Let’s hope so.
The Government is facing a Labour back-bench revolt in the Commons tonight that could wreck "fast-track" extraditions from Britain to the United States.
At least 30 Labour MPs are ready to join the Conservatives and Liberal Democrats in seeking to block Government attempts to overturn safeguards introduced by the House of Lords following the controversy over the extradition of the "Nat West three" in the summer.
Labour whips and the rebels predicted that the vote would be "extremely tight", with the possibility of the Government suffering a highly embarrassing defeat.
The vote, specifically, is on keeping a Lords’ amendment to the Police and Justice Bill to allow the British courts to determine whether it’s ‘in the interests of justice’ to try the alleged offender in the foreign country. The amendment is supported by some normally unlikely allies, including Shami Chrakrabati of Liberty, the Director General of the CBI, Richard Lambert, and Miles Templeman, the Director General of the Institute of Directors, all of whom are among the signatories to a letter sent to all MPs urging the amendment’s retention. They write,
The Lords have therefore amended the Police and Justice Bill to allow the court – in a case where the alleged crime took place partially in the UK – to determine whether trial in the state requesting extradition would be in the interests of justice. Such clauses are commonplace in extradition treaties: indeed the 1957 European Convention on Extradition, which governs at an international level our extradition relations with a number of Council of Europe states, provides that an extradition request can be refused where the UK considers that it was committed ‘in whole or in part in its territory or in a place treated as its territory’. A similar provision has been included in the EU Framework Decision on the European Arrest Warrant. However, such provision is strangely lacking from the 2003 Extradition Act.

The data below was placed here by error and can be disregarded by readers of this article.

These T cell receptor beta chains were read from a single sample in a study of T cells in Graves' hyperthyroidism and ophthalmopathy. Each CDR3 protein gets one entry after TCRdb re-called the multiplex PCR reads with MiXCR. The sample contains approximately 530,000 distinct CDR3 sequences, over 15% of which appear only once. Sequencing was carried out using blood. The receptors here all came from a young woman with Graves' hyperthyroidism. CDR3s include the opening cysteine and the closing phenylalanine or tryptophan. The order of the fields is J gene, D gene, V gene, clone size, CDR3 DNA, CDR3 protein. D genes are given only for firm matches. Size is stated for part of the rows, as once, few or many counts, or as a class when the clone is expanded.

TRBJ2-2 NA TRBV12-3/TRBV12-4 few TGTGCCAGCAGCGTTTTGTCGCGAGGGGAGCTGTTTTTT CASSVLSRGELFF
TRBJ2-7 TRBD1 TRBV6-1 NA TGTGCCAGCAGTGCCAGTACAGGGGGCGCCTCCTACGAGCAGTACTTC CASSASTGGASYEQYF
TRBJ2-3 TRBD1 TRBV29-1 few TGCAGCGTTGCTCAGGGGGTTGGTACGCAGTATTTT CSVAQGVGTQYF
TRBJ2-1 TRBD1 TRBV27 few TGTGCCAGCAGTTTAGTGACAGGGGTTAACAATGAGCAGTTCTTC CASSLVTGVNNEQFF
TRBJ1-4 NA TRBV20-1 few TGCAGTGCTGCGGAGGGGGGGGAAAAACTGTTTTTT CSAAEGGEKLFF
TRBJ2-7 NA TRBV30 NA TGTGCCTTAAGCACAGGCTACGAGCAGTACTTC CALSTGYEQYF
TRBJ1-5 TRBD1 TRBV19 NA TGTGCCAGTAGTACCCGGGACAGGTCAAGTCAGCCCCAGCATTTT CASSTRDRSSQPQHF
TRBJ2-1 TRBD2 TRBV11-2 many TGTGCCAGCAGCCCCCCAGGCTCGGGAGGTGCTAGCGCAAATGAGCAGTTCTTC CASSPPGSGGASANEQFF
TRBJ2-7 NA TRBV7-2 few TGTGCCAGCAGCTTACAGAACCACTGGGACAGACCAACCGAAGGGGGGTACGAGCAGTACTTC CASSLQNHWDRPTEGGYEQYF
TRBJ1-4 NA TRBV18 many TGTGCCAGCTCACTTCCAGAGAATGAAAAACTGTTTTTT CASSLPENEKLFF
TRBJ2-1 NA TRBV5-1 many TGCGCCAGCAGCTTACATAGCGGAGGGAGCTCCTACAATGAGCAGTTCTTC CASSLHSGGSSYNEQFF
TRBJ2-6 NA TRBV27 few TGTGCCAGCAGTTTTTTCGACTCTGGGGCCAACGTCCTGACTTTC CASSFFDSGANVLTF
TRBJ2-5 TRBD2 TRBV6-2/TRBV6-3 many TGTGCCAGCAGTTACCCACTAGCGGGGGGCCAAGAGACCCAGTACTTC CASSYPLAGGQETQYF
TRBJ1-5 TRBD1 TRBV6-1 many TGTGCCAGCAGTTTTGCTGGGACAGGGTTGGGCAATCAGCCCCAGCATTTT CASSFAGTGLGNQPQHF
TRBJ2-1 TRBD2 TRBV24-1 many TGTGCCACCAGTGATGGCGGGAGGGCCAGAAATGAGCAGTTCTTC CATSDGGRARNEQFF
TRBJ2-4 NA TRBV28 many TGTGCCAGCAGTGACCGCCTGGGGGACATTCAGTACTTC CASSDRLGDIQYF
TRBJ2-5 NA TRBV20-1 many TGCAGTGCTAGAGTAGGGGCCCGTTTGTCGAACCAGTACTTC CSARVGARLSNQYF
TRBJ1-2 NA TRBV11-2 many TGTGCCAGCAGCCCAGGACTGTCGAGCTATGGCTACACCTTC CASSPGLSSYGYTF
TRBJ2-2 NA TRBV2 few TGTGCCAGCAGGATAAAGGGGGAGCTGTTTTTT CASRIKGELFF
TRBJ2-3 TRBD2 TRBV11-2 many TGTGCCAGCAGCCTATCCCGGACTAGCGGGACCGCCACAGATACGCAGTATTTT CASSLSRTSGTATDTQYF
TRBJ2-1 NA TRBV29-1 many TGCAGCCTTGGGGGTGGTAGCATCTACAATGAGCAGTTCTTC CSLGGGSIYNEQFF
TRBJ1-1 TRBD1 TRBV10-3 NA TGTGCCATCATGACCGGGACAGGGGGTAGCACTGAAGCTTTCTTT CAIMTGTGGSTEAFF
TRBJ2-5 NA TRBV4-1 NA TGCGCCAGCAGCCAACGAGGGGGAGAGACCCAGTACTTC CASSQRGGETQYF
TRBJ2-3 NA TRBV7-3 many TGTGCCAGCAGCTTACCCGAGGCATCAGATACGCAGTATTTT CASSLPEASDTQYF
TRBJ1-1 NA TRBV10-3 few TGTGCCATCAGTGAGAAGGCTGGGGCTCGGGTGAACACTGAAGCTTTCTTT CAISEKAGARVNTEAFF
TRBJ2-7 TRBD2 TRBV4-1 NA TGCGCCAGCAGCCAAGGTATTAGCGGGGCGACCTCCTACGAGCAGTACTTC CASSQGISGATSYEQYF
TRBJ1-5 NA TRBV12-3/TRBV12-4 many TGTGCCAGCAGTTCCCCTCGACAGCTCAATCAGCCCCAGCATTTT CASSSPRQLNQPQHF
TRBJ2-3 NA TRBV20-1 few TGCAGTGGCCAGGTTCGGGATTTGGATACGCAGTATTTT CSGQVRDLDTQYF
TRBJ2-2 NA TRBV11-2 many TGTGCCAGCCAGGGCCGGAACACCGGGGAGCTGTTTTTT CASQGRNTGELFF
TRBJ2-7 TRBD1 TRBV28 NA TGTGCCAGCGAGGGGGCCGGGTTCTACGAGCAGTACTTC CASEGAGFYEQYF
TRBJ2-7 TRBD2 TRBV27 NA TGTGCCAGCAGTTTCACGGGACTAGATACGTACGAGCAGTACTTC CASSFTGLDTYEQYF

Extraditions to the USA – such as that of the ‘Natwest Three’ – have caused particular controversy. Between the beginning of 2004 and July 2006, 43 extradition requests were received in the UK from the US, 23 of which were for financial crimes. Jurisdiction in some cases can be claimed on the basis merely of a company’s annual reports to a single shareholder in the US, and the US Department of Justice has shown itself determined to pursue and jail foreign executives whose alleged cartel activities harm US interests. However, we believe that it is uncontroversial that in all cases – not only relating to the US – a person, who may well be innocent of any crime, should not be extradited to await trial abroad unless it is in the interests of justice.
Criticism of the present arrangement often concentrates on the fact it’s one-sided, since Americans enjoy far greater protection against extradition by us than do we enjoy against extradition there. That’s a fair point as far as it goes, in that this one-sidedness adds insult to injury, but the real point is that not that since the Americans won’t allow their citizens to be treated this way, neither should we; it’s that no country should behave to its citizens in the way to which David Blunkett agreed.
MPs have overturned a change made by the Lords that would have blocked "fast-track" extraditions to the US.
MPs backed the government by 320 to 263 when voting on the amendment to the Police and Justice Bill.
Technorati tags: UK, Civil Liberties, Extradition, USA